How important is terroir to whisky?
It is in the interest of companies to take on the terroir. We really believe that the soil in Islay is different, that the atmosphere in Islay is different it. It is very important to mature our casks beside the ocean because there is salty moisture falling on the casks which absorb it year after year. After storms come through, there is a lot of salt around.
The barley is growing in salt and that whole island environment. We have only been with the distillery since 2001 but already I can tell you I notice a difference in the whisky that has been made with us. We believe in the terroir, the casks, the whole thing, no artificial colouring to hide anything and we believe in the Islayness of it shining through.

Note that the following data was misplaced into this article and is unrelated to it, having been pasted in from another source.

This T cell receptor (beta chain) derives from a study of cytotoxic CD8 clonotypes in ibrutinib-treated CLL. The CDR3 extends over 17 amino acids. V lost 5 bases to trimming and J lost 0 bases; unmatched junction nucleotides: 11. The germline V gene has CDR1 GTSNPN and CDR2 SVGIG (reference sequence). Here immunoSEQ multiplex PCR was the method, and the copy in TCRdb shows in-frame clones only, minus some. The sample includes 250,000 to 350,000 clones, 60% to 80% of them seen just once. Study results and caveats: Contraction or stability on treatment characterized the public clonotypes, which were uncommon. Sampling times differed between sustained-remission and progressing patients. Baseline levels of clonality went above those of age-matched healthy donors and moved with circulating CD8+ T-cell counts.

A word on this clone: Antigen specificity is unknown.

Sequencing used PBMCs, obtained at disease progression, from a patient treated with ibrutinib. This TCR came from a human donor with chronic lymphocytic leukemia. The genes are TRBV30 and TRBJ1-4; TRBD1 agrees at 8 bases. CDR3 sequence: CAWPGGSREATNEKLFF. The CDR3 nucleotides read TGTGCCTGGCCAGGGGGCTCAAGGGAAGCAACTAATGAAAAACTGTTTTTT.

We buy the best casks that money can buy and we spend a fortune on casks because the spirit is the child and the cask is the mother. If you have a beautiful child that goes to a wonderful mother, the result is a given that you are going to have a beautiful young spirit in 15 or something like that. So it’s that combination of slow distillation, the terroir, the maturation on the island, the inference of the sea, the inference of the local farmers growing the barley. And the people, because we are making it by hand. These guys are working through the night and there is no management there. We are going 24 hours a day quietly as the storms blow on those quite nights making whisky gently.
Bruichladdich is not a drink, it’s the blood of an island. I’m telling the story of my life in this whisky.